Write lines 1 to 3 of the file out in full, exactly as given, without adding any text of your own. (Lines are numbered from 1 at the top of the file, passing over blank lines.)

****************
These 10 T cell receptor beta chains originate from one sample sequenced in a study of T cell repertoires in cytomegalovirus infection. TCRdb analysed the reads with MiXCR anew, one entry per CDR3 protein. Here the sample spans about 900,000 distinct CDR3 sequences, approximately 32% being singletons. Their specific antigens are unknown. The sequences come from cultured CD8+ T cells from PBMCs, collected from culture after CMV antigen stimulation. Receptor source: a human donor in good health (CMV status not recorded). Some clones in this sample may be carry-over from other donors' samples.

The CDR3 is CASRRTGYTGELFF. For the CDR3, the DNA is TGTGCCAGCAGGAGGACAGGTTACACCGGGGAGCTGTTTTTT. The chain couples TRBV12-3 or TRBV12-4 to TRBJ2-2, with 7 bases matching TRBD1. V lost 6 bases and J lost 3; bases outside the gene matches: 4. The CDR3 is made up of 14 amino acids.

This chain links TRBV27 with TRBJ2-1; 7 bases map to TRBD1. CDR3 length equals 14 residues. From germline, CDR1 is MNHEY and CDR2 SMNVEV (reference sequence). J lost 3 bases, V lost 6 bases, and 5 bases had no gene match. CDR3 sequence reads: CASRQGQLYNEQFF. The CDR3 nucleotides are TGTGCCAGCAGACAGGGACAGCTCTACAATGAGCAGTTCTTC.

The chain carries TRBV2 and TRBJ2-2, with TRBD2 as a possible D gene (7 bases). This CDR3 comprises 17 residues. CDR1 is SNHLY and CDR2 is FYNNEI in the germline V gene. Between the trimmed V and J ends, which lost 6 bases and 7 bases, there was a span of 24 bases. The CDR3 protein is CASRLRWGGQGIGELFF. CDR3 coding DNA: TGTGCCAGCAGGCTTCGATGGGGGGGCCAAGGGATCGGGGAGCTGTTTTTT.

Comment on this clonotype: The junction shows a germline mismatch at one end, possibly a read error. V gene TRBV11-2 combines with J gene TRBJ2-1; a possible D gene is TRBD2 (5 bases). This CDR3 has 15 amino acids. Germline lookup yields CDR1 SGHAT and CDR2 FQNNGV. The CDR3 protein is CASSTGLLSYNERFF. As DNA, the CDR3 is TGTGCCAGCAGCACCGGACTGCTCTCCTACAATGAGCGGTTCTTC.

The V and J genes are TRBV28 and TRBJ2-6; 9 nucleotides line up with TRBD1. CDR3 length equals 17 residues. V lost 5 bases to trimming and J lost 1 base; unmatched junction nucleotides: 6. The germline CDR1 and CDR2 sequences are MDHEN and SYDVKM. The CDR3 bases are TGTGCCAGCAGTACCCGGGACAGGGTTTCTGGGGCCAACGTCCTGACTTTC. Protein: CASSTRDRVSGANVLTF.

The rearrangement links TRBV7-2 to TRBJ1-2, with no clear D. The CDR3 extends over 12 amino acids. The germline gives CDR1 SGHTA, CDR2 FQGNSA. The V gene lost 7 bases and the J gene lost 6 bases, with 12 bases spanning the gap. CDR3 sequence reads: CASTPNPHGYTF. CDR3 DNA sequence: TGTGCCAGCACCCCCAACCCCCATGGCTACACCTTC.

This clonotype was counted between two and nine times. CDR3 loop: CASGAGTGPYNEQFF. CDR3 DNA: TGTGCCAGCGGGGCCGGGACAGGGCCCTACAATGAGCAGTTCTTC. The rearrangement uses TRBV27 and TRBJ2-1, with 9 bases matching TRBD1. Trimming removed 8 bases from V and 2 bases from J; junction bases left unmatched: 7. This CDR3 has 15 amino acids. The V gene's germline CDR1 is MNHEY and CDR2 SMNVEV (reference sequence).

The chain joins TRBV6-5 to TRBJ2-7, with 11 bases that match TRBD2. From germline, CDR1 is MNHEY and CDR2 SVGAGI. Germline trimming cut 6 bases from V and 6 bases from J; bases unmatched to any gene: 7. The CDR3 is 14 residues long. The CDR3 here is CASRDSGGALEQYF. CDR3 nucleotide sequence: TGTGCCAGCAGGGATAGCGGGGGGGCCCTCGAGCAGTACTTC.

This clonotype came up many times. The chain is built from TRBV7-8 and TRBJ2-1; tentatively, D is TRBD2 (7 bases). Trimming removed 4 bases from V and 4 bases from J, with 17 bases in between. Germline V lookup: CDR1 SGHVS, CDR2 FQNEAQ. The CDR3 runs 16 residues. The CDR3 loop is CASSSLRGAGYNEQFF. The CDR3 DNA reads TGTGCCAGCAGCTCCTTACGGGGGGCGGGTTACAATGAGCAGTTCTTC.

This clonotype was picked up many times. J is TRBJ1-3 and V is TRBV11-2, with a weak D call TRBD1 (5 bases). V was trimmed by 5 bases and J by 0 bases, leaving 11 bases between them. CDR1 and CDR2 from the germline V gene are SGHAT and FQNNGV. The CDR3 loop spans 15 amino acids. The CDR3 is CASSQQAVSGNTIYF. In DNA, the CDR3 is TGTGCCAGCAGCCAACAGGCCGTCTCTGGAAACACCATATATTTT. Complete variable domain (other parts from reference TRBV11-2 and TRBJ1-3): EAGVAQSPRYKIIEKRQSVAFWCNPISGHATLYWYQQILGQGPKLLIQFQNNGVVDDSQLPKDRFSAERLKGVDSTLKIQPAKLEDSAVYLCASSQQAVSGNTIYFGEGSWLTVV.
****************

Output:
These 10 T cell receptor beta chains originate from one sample sequenced in a study of T cell repertoires in cytomegalovirus infection. TCRdb analysed the reads with MiXCR anew, one entry per CDR3 protein. Here the sample spans about 900,000 distinct CDR3 sequences, approximately 32% being singletons. Their specific antigens are unknown. The sequences come from cultured CD8+ T cells from PBMCs, collected from culture after CMV antigen stimulation. Receptor source: a human donor in good health (CMV status not recorded). Some clones in this sample may be carry-over from other donors' samples.

The CDR3 is CASRRTGYTGELFF. For the CDR3, the DNA is TGTGCCAGCAGGAGGACAGGTTACACCGGGGAGCTGTTTTTT. The chain couples TRBV12-3 or TRBV12-4 to TRBJ2-2, with 7 bases matching TRBD1. V lost 6 bases and J lost 3; bases outside the gene matches: 4. The CDR3 is made up of 14 amino acids.

This chain links TRBV27 with TRBJ2-1; 7 bases map to TRBD1. CDR3 length equals 14 residues. From germline, CDR1 is MNHEY and CDR2 SMNVEV (reference sequence). J lost 3 bases, V lost 6 bases, and 5 bases had no gene match. CDR3 sequence reads: CASRQGQLYNEQFF. The CDR3 nucleotides are TGTGCCAGCAGACAGGGACAGCTCTACAATGAGCAGTTCTTC.